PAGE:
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What is the etiologic agent of syphilis?

Treponema pallidum, a spirochete


How does congenital syphilis happen.

T. pallidum can cross the placenta!


What is the hallmark feature of primary syphilis?

A painless ulcer called a chancre. Develops at the site of entry of the treponeme.


What is secondary syphilis?

A systemic infxn characterized by fever, swollen lymph nodes, mucus membrane lesions, and sometimes a rash that includes the soles and palms and/or wart resembling lesions.


How do we tx syphilis?

Penicillin G


How do we find T. pallidum microscopically?

Dark field micro. Can't find on light micro bc too thin.


What is primary responsible for the pathology associated with syphilis?

Host immune response.


Describe the diseases of syphilis.

Primary: 2-3 wk incubation. Symptoms resolve in 3-6 wks.

2ndary: Manifest 1-2 mo post-infxn. Symp. resolve in 1 mo w/o tx.

Early latent: 1-2 yr period post resolution of 2ndary.

Late latent: begins 1-2 yrs post infxn. May progress to tertiary if not tx, may resolve on its own.

Tertiary: Almost any organ system can be affected (Heart, CNS, skin, bone)

Congenital syphilis: may/may not present at birth. Stigmata may develop >2yrs after birth.


Describe the signs/symptoms of primary syphilis.

painless chancre
non-tender lymphadenopathy


Describe the signs/symptoms of secondary syphilis.

Disseminated infxn. Many organ systems infected.
*Hyperpigmented maculopapular rash extends over entire body w/ time to include palms and soles.* Also seen in RMSF, meningococcemia, hand-foot-mouth dz.
Mucus membrane "snail track" lesions in mouth and genital mucosa.
Condylomata lata- wart-like lesions in moist skin folds of anus/perineum.
Pt is sick: fever, headache, diffuse lymphadenopathy (non-tender).


Describe the signs/symptoms and clinical course of early latent syphilis.

No symptoms.
Positive serology.
May relapse to secondary.
Preg. women may pass infxn in utero.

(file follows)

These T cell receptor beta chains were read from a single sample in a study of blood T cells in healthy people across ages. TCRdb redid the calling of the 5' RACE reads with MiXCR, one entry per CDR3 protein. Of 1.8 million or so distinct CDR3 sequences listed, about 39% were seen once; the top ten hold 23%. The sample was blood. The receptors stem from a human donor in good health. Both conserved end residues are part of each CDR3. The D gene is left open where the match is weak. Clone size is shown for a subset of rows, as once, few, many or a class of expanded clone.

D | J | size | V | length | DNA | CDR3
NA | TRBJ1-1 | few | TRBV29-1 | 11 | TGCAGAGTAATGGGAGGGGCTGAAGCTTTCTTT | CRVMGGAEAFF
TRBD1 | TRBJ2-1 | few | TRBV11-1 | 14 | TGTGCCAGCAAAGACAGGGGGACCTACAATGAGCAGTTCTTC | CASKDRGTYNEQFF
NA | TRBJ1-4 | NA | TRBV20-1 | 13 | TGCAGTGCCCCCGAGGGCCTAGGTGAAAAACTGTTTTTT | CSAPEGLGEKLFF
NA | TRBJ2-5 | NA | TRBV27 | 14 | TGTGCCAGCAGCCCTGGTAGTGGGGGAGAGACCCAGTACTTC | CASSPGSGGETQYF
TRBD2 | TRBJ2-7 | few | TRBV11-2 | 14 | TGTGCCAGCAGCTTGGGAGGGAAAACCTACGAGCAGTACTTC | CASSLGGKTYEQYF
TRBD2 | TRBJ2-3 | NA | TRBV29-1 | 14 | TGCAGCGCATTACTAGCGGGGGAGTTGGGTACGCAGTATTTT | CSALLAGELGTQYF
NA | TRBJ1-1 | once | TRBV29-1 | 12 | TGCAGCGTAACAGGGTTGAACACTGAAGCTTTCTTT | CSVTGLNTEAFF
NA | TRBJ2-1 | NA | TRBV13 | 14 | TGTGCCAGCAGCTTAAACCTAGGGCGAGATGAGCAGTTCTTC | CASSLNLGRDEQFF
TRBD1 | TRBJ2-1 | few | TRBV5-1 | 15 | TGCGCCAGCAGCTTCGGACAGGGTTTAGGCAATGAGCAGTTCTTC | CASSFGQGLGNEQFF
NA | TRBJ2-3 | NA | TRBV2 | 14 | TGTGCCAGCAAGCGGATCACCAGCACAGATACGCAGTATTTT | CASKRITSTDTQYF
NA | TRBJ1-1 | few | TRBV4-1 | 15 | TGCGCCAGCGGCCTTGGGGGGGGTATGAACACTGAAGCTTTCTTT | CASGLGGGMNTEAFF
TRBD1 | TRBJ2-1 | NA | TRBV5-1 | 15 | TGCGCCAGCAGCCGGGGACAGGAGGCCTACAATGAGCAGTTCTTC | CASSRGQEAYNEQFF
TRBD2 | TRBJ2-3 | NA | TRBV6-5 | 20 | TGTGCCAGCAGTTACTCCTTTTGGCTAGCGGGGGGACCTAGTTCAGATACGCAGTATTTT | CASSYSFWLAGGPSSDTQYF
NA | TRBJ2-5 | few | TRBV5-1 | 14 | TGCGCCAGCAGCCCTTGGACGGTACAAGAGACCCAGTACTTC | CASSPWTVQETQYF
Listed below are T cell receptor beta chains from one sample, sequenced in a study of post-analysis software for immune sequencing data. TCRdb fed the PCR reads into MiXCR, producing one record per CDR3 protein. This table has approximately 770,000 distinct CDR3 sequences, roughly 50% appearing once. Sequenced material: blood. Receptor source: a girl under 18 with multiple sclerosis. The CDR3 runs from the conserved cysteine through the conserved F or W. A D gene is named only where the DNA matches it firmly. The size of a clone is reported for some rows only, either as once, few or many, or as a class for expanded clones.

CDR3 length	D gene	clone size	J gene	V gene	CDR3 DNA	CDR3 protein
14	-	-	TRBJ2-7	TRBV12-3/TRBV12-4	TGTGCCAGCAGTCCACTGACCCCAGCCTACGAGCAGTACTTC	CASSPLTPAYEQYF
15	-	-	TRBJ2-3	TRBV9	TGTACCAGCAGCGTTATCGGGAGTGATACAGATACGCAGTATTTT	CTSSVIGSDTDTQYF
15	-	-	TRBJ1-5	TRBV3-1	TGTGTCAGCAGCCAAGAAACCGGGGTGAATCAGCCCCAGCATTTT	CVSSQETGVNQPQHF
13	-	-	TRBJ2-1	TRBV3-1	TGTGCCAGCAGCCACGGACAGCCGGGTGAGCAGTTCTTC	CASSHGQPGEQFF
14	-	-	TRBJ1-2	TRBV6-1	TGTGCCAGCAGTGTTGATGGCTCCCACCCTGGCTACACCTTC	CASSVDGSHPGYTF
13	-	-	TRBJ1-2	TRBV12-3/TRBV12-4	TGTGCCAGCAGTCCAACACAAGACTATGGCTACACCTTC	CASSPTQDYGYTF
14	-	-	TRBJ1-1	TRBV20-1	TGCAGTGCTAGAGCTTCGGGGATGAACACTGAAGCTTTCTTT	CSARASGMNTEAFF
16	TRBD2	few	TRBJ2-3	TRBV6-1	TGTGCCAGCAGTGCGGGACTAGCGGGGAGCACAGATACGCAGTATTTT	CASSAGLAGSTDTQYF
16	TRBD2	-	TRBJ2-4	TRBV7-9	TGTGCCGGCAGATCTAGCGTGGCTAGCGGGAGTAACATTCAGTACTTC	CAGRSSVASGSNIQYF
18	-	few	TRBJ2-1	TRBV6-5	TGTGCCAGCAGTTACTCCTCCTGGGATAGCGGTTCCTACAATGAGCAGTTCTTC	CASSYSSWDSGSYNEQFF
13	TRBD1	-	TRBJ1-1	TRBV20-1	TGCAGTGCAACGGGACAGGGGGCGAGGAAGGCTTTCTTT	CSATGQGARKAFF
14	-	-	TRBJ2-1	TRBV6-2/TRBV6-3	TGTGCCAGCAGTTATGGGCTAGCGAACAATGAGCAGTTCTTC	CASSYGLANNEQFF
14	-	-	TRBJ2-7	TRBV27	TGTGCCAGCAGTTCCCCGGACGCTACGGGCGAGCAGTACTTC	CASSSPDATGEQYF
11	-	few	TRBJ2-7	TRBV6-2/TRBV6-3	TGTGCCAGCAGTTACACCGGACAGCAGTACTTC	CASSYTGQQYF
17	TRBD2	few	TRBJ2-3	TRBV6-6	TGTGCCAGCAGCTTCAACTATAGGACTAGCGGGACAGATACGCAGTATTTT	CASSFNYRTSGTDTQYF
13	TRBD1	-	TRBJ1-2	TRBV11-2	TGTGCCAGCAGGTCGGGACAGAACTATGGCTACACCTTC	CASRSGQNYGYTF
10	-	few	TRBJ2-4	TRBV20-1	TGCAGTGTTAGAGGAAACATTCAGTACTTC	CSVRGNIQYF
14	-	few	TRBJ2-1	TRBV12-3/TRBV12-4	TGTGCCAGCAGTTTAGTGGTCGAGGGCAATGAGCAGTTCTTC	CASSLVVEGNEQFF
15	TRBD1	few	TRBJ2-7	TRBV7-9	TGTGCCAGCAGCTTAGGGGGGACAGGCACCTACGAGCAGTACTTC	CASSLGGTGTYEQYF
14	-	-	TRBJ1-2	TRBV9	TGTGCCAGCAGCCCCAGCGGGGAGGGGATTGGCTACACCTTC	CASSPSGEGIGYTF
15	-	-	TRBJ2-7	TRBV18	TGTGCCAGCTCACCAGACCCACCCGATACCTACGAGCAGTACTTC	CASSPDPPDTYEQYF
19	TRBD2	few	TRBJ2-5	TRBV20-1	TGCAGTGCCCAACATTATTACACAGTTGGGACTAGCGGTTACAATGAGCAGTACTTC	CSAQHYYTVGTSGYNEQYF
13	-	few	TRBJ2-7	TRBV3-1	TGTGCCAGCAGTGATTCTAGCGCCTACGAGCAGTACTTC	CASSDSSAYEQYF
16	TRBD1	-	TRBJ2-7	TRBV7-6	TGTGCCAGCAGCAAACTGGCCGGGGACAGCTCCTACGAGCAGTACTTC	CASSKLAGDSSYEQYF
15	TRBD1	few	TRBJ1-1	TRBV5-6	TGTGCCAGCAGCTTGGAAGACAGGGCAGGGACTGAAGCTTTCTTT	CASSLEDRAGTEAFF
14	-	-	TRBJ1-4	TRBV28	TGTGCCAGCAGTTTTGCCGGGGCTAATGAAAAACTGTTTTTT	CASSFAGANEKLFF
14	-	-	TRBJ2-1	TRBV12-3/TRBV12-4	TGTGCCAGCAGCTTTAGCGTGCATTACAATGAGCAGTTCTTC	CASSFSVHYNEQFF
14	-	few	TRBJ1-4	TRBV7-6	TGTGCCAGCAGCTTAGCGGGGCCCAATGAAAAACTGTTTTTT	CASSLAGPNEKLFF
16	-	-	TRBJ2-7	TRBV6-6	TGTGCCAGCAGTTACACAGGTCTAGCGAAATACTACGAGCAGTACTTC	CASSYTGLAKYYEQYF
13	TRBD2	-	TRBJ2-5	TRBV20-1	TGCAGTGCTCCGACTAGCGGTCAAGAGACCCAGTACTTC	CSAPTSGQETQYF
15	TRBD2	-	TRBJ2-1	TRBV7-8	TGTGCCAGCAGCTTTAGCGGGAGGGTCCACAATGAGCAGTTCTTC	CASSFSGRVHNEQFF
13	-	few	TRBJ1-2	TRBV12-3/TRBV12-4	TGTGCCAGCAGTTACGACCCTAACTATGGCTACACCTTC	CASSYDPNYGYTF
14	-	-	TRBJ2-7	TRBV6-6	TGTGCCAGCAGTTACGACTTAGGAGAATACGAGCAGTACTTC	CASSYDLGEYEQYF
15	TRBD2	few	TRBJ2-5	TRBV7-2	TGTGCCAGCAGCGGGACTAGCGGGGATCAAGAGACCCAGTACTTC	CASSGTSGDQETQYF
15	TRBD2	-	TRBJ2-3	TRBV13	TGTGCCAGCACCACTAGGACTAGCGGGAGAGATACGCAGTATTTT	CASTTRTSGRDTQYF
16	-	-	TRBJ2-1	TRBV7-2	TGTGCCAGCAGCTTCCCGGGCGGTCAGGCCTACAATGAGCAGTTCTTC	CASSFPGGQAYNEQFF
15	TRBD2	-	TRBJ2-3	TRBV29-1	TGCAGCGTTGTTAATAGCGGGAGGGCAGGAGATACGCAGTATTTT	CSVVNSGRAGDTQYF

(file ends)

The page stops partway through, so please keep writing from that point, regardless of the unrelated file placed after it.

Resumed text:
What about clinical course differentiates early from late latent syphilis?

Can't relapse to secondary.
Not contagious, even to fetus.


Describe the signs/symptoms and clinical course of tertiary syphilis.

Progressive, inflammatory dz that may take yrs to develop.
Tertiary syphilis is an endarteritis (aorta, aortic valve regurg.)
Pt not infectious
Gummas: charac. skin and bone lesions
CNS: Acute meningitis (asymptomatic)
Meningovascular syphilis
Paresis- many spirochetes, changes in personality, insanity, paranoia.
Tabes dorsalis- demyelination of posterior columns and dorsal roots. Pt shuffles when walks. Lightening pains.


Describe the signs/symptoms and clinical course of congenital syphilis.

Still birth or spontaneous abortion common
May/may not be symptoms at birth
Disseminated infxn transmitted across placenta
Early symptoms may include: serous runny nose, bullous rash, snail track lesions on mucosa, condylomata lata at birth, enlarged liver/spleen.
Late congenital syphilis: stigmata develop over years. Generally starting around age 2. Bone abnormalities: saber shins, frontal bossing.
Vision defects (gun barrel sight.
Hutchinson's triad: *cone teeth*, keratitis, deafness


How do we diagnose syphilis?

These are NONTREPONENAL serological screenings
::Rapid plasma reagin (RPR) test
Carbon particles coated with cardiolipin; mix w/ dilutions of pt serum; observe agglutination.
::Venereal disease research lab test

Test is cheap and fast.

Have high sensitivity, can have false positives.


Describe the treponemal diagnostic tests.

Fluorescent Treponemal Antigen-Absorbed (FTA-ABS) test
T. pallidum commercially prepared and fixed on microscope slide.
Pt serum first absorbed w/ nonpathologic treponemes to remove cross-reactive abs against normal flora.
Mixed absorbed serum w/ antigen fixed to slide.
Add fluoro dye.
Observe for fluorescent staining spirochetes. If they fluoro, means pt has abs to pathogen and they are infected.
Cons: titers remain high for years after cure.
Test is cumbersome and expensive.
Test IS definitive.


Ok, this has nothing to do with syphilis, but what is the causative agent of chancroids and what differentiates these lesions from charcres of syphilis?

Hemophilus ducreyi.
Lesions are bigger and PAINFUL. Chancres are not painful.